The book of Esther holds a special place in the pages of Scripture, serving as the only book that does not directly mention the fact or person of God. The Lord and His truth fill Esther nonetheless in spiritual metaphor, along with prophetic foreshadowings concerning Israel and the Gentiles, the intercessory ministries of Mordecai and Esther that point to the Lord Jesus Christ, and the Divine providence whereby God protects and delivers His people.
The question that always comes to mind when reading Esther involves the wonder of what kind of God would inspire an entire book of the Bible that does not reference His existence? Just as the Lord Jesus lived most of His earthly lifetime with little fanfare, so does the writer of Esther avoid direct mention of God in order to shine the spotlight upon Him even more beautifully.
“He hath no form nor comeliness; and when we shall see Him, there is no beauty that we should desire Him” (Isaiah 53:2).
To the trusting heart, the Lord Jesus glimmers forth in all the more beauty because He possessed “no beauty” during His earthly sojourn. His veiled glory serves as sublime backdrop for the glory of His character, nature, and way. Indeed, consider that the Savior willingly “made Himself of no reputation” in order to save us from sin (Philippians 2:7). He lived so inauspiciously that His own brethren did not know who He was (John 7:5). Most importantly, He died in shame and rejection by both God and man as one apparently worthy of regard from neither. Yes, considering such lack of beauty convinces our hearts even more of how beautiful the Lord Jesus truly is.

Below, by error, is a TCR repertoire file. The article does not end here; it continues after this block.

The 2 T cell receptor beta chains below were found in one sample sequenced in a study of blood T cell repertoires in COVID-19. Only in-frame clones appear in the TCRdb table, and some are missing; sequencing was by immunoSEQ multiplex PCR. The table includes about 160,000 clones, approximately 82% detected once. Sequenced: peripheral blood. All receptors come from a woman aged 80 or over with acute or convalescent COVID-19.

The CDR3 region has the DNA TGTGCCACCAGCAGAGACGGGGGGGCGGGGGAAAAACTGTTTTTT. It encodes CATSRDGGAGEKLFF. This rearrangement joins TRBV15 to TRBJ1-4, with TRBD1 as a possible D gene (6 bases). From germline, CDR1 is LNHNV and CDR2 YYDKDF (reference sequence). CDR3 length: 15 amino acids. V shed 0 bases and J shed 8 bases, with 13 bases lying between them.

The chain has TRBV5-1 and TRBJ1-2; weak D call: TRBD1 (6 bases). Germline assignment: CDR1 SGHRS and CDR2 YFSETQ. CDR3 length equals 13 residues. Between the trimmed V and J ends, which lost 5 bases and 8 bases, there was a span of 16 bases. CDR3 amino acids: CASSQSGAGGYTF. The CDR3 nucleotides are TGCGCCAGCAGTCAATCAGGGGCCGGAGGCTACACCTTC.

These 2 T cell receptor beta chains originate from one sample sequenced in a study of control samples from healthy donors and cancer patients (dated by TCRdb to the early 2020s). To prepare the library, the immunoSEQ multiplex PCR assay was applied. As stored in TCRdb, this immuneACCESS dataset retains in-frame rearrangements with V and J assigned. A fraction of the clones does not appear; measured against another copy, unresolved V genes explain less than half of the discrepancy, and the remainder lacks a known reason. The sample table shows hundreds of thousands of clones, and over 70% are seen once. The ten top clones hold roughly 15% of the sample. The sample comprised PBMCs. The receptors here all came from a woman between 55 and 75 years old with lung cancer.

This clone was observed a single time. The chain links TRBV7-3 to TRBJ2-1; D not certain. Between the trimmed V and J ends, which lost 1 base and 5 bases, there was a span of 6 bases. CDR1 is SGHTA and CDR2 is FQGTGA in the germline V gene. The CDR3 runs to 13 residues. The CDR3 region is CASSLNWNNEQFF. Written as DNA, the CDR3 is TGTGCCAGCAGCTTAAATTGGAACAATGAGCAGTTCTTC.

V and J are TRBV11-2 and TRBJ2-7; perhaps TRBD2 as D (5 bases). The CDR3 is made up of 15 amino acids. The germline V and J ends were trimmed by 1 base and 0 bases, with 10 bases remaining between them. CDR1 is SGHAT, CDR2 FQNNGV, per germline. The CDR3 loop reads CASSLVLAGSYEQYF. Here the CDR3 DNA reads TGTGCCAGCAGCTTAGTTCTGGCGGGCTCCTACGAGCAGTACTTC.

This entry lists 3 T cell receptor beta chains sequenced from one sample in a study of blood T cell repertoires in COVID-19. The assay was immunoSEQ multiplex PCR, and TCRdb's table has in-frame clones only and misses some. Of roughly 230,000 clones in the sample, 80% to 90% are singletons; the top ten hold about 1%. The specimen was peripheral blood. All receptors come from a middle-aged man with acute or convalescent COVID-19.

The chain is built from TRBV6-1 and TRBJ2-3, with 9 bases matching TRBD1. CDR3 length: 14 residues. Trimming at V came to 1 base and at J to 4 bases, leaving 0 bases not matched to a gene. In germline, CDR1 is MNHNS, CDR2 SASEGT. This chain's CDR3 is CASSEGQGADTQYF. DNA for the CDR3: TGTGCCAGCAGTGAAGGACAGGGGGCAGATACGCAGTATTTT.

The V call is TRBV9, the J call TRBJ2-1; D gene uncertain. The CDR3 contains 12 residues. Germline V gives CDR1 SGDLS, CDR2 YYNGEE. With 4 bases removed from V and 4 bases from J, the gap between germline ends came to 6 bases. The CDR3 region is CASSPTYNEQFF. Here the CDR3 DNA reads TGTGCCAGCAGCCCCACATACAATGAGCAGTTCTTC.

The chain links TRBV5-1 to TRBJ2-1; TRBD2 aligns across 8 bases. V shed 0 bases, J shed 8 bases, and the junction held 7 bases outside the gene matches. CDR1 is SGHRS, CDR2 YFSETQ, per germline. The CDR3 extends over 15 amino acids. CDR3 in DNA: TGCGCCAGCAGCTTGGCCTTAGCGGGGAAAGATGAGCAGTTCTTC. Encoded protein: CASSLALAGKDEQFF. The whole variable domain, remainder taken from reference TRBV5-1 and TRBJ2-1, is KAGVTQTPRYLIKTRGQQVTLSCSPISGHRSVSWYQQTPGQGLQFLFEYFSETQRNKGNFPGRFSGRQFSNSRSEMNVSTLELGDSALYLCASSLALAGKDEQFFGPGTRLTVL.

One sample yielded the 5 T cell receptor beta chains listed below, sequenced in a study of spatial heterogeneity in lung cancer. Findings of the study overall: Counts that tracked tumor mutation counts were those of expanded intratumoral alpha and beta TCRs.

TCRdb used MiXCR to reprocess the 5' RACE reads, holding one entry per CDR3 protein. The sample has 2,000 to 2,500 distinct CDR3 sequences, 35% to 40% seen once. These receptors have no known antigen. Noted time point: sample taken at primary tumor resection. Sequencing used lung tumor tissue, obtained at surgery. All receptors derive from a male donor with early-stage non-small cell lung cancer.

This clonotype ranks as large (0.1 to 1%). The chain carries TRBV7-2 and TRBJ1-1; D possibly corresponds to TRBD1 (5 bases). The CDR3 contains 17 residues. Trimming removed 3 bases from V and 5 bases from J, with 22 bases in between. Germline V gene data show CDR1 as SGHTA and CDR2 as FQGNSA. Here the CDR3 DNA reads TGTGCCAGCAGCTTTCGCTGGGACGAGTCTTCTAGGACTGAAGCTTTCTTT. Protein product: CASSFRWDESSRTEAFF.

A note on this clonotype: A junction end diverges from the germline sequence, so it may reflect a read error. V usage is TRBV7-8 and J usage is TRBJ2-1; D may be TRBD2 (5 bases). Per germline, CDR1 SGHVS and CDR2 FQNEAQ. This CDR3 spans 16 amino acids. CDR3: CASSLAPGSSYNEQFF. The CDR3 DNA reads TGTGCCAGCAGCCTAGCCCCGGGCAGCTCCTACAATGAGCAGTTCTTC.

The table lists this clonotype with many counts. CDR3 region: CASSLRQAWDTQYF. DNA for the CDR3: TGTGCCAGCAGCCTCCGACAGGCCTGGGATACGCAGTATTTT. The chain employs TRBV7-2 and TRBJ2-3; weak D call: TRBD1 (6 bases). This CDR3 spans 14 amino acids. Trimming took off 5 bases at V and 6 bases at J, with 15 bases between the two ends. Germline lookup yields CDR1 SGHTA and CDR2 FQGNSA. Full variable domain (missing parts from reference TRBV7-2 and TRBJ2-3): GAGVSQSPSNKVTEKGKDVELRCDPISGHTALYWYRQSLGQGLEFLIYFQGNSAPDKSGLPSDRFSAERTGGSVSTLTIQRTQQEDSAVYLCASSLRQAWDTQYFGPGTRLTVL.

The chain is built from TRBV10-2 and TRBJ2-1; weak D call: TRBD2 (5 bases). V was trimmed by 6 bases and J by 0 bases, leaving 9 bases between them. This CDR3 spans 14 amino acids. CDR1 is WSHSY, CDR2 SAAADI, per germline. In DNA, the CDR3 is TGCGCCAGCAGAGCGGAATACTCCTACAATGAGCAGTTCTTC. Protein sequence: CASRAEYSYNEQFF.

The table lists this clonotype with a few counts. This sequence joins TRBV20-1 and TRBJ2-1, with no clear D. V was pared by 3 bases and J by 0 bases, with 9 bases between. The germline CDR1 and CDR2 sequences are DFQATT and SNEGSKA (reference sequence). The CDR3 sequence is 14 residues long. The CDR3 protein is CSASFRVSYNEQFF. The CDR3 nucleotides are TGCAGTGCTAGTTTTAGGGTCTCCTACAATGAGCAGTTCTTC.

No book of Scripture feels more God-saturated that the book of Esther. Our Lord requires no mention in order to shine forth in glory and vivid revelation from this blessed portion of God’s Word. The same is true in us as our Heavenly Father works in ways that can only be recognized by those who possess eyes of “seeing Him who is invisible” (Hebrews 11:27). Rarely does the Lord herald His arrival, presence, and working in our lives. Most of what He does occurs behind the scenes, as it were, and under the surface. Just as Esther required Mordecai to open her eyes to the realization that God placed her in the king’s palace “for such a time as this,” so must He frequently encourage and challenge us to believe the truth of His dynamic presence (Esther 4:14). As we frequently suggest, we may not know what God is doing, but we can know that He is doing. “God… worketh all things after the counsel of His own will” (Ephesians 1: 3;11).
The presence and working of our Heavenly Father often exists in direct proportion to the appearance of His absence. “We walk by faith, not by sight” (II Corinthians 5:7). The book of Esther illuminates such truth by veiling the God who fills its holy pages. Let us expect such in our own lives as our Lord most often moves upon and within us quietly for the glory of His name, our benefit, and the benefit of those in our sphere of influence. What is He doing? We may not know. That He is doing. Of this we can be sure.
“Judge not according to the appearance, but judge righteous judgment.”
Weekly Memory Verse
For through Him we both have access by one Spirit unto the Father.